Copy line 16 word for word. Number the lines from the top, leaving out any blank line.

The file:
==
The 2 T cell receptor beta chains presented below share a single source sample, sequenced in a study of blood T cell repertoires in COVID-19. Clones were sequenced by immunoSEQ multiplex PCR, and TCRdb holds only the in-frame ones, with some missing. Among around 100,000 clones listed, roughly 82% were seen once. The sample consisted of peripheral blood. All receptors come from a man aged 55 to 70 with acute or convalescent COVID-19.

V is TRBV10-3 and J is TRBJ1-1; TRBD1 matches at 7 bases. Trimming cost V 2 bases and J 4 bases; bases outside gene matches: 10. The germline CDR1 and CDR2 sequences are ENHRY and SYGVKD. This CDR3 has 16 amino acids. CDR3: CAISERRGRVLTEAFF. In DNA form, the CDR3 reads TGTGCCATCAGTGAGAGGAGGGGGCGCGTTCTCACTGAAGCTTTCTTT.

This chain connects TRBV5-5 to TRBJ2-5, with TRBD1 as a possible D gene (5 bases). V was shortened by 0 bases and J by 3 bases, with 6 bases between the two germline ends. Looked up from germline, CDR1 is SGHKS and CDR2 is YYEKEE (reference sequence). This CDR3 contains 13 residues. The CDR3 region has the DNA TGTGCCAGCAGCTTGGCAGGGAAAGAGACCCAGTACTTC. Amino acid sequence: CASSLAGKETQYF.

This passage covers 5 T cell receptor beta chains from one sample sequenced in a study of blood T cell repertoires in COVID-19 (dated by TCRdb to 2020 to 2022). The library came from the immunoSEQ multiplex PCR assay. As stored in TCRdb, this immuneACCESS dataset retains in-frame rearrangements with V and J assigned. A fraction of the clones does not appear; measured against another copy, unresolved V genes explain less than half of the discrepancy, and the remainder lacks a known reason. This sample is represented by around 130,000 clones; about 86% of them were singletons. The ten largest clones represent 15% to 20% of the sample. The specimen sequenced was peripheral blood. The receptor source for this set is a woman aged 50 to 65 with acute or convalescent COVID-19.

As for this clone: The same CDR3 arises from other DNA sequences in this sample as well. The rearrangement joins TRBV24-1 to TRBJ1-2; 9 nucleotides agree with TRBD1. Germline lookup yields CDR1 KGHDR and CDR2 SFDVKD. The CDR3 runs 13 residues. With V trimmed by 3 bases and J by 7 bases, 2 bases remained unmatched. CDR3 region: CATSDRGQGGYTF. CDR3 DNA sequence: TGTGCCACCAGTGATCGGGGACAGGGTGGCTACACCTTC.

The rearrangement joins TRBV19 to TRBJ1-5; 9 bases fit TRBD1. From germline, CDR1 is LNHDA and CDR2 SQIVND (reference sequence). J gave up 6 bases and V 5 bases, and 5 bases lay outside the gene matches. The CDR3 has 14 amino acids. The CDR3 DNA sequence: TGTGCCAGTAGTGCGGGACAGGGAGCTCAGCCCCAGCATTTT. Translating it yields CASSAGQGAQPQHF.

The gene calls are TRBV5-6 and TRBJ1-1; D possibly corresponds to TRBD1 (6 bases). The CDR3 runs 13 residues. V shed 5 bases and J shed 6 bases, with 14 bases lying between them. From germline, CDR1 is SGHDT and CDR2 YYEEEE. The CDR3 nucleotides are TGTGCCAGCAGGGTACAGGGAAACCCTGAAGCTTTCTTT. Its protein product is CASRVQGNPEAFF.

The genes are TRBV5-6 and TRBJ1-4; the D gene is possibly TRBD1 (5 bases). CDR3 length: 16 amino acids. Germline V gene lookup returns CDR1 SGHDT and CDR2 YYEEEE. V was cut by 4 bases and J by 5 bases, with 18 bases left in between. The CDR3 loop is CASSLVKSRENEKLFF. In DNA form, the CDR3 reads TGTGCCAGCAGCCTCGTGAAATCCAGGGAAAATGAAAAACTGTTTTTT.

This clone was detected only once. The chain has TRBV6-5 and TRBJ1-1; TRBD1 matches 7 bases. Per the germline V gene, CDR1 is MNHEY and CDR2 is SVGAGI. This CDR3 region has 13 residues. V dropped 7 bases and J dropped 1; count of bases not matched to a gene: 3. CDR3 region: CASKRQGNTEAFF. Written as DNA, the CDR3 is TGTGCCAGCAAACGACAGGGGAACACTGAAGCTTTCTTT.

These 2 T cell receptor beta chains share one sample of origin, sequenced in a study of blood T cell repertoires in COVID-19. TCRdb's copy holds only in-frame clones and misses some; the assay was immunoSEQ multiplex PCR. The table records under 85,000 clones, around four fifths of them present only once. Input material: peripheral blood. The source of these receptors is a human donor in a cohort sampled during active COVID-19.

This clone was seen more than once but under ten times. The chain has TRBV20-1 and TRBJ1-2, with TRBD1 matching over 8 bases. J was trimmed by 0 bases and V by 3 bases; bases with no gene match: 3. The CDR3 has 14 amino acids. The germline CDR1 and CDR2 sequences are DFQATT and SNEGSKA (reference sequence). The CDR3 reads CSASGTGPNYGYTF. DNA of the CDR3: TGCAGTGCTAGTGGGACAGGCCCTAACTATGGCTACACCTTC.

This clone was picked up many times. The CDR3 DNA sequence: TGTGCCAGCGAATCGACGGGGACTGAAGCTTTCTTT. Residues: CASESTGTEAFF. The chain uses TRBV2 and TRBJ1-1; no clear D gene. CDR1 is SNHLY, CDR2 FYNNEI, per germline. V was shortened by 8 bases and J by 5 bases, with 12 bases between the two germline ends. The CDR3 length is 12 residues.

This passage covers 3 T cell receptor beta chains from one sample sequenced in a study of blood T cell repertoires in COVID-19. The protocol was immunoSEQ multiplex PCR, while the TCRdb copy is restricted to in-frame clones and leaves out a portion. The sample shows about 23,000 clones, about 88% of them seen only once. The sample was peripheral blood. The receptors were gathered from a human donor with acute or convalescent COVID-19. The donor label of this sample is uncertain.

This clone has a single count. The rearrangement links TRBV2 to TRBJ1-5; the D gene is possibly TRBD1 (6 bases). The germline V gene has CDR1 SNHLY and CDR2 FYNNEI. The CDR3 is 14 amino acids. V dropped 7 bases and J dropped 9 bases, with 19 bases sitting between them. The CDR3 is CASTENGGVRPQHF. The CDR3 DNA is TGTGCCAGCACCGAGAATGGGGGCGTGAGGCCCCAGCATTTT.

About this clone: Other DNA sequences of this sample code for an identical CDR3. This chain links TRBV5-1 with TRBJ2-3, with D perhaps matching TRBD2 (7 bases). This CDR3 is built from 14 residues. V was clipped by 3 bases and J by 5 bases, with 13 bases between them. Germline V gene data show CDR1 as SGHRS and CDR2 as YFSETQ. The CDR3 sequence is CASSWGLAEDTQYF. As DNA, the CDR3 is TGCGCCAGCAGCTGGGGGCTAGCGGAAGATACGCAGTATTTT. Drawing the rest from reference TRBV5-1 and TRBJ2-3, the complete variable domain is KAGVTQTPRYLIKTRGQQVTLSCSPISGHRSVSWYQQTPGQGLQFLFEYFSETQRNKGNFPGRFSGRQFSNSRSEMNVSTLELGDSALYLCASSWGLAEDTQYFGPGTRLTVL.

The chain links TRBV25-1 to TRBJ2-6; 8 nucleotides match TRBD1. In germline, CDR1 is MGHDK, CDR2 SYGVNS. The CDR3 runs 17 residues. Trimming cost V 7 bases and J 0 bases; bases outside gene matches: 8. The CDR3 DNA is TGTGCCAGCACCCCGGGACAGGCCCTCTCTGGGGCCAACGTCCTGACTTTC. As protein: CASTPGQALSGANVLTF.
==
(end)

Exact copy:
The chain links TRBV25-1 to TRBJ2-6; 8 nucleotides match TRBD1. In germline, CDR1 is MGHDK, CDR2 SYGVNS. The CDR3 runs 17 residues. Trimming cost V 7 bases and J 0 bases; bases outside gene matches: 8. The CDR3 DNA is TGTGCCAGCACCCCGGGACAGGCCCTCTCTGGGGCCAACGTCCTGACTTTC. As protein: CASTPGQALSGANVLTF.